Astros' biggest addition might be from within

'Air Yordan' brings big promise, big question marks to upcoming season

February 9th, 2021

When you think of lineups that will bludgeon pitchers in 2021, do the Astros still come to mind?

George Springer is now a Blue Jay, and it might take weeks to adjust your eyes for that. Jose Altuve is coming off a career-worst season. The Astros, as a whole -- after challenging MLB records for team offense several years running -- were exactly league average (100 wRC+) with the bats in 2020. After a dreadful spring dealing with the fallout from its sign-stealing scandal, Houston never seemed on-track -- at least, not until October.

But if you’ve perused FanGraphs’ Depth Charts projections and sorted the offensive WAR column lately, it turns out some things stay the same: There’s the Astros, projected as having MLB’s top attack in 2021 ahead of the Yankees, Dodgers and Springer’s Blue Jays. And here’s one overlooked reason why Houston’s No. 1 -- Air Yordan might be back.

, remember him? A quick refresher: Alvarez came up to the big leagues two Junes ago and made The Show look easy, packing 27 homers and 78 RBIs into just 87 games as the second coming of Willie McCovey’s rookie campaign. His adjusted 173 OPS+ was the most by any rookie with 350 plate appearances since Shoeless Joe Jackson (193) in 1911. It was one of the best freshman campaigns, and Alvarez was the deserving and unanimous American League Rookie of the Year Award winner.

To the question of whether Alvarez could ever repeat all that, the answer was … well, we’re still waiting on that. Alvarez missed the first three weeks of last season after testing positive for COVID-19, came back for all of two games and then was shut down for the rest of the year with a torn patellar tendon. He wound up needing arthroscopic surgery on both of his knees.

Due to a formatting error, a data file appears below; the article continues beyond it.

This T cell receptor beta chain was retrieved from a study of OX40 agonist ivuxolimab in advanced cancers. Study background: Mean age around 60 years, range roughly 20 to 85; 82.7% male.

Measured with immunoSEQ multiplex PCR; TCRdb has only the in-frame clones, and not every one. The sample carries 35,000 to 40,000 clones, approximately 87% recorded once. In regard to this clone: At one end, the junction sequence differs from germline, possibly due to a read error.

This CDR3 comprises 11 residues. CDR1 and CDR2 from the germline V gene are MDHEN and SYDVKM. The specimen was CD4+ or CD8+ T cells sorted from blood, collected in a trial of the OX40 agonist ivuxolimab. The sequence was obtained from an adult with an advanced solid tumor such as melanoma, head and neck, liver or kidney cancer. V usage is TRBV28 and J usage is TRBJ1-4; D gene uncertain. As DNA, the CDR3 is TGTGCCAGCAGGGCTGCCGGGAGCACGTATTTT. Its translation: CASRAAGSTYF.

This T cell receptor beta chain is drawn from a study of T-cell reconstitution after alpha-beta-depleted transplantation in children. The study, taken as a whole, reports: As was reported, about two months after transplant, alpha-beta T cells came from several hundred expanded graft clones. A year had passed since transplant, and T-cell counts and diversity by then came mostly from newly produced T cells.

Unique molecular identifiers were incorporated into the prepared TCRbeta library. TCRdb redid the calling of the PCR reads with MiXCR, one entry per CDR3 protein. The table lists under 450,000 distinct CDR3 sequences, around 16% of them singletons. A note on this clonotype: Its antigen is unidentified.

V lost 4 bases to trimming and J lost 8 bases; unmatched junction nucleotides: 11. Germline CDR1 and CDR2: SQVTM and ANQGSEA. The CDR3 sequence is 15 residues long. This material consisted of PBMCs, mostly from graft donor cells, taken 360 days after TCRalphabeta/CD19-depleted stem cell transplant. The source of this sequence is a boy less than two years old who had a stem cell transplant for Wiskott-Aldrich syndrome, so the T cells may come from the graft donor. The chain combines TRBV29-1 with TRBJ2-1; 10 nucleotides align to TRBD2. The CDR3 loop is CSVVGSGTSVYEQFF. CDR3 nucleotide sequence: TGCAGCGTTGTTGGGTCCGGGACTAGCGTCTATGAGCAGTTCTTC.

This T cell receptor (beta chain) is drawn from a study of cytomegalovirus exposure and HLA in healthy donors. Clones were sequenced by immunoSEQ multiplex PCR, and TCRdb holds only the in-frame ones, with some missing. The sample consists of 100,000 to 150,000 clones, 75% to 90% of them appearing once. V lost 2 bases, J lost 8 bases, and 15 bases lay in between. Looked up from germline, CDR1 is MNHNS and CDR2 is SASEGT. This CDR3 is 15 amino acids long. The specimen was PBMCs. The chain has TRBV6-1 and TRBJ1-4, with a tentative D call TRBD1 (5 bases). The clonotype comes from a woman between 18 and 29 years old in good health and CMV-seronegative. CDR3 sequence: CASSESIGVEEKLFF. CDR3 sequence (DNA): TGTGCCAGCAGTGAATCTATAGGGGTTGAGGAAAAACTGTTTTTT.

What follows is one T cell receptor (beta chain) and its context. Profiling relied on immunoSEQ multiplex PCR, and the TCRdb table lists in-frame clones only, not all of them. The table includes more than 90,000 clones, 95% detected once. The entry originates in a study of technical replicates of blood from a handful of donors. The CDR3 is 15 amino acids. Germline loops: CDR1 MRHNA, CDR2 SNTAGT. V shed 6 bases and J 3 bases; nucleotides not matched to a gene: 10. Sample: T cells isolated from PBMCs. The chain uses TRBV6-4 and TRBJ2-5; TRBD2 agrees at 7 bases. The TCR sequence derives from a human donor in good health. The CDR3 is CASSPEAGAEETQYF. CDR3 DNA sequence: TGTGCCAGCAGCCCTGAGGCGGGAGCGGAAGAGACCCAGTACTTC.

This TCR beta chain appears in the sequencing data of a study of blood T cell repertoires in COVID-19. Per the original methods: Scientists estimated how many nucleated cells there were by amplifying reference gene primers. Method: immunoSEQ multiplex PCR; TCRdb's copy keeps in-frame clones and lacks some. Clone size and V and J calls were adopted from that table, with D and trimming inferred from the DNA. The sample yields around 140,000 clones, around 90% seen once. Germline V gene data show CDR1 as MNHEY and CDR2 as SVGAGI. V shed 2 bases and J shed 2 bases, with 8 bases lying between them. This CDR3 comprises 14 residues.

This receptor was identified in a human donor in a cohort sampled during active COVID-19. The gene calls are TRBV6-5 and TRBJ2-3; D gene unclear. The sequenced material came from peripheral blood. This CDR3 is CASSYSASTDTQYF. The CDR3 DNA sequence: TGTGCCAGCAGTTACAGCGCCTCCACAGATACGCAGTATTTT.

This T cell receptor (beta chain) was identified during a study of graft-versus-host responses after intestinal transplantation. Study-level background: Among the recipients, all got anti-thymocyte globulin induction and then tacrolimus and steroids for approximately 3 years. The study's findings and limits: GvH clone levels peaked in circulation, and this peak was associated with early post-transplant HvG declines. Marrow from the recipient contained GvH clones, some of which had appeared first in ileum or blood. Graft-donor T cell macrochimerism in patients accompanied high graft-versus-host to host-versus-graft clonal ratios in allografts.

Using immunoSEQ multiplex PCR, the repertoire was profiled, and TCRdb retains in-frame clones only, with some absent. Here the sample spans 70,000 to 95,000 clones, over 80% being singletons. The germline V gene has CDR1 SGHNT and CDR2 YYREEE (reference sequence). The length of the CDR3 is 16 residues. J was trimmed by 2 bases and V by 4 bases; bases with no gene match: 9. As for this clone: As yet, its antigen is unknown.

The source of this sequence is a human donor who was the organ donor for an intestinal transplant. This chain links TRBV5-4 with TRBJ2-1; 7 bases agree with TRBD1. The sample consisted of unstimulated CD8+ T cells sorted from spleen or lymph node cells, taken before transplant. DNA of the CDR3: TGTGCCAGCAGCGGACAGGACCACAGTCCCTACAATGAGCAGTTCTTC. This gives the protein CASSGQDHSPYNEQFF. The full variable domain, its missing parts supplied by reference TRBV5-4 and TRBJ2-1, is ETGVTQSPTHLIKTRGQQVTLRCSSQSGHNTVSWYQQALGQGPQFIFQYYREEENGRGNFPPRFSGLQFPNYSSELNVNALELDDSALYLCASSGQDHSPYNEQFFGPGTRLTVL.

That makes Alvarez both the biggest question mark and the biggest potential internal upgrade for any team entering this season. While he’s shared some workout videos on social media this winter, we really won’t know anything until we see Alvarez at Spring Training.

But if (and it’s a large if) Alvarez can return healthy, that could have a big impact for the Astros. Here’s what Houston could bring back to its lineup without having to spend a dime on the free-agent market.

Big-time power, big-time projections

Let’s start with this: There was nothing fluky about Alvarez’s rookie year. He absolutely hammered pitches, as you might recall. And while there was some swing and miss in his game, he showed impressive discipline overall.

We’ll spell that out a little, but first, just admire all the red here:

Broken down, those metrics included:

• A roughly 49% hard-hit rate, tied for 15th best across MLB (min. 200 batted balls). Even better: a roughly 17% barrel rate -- just outside MLB’s top five. Not only did Alvarez pummel balls; he launched them, too.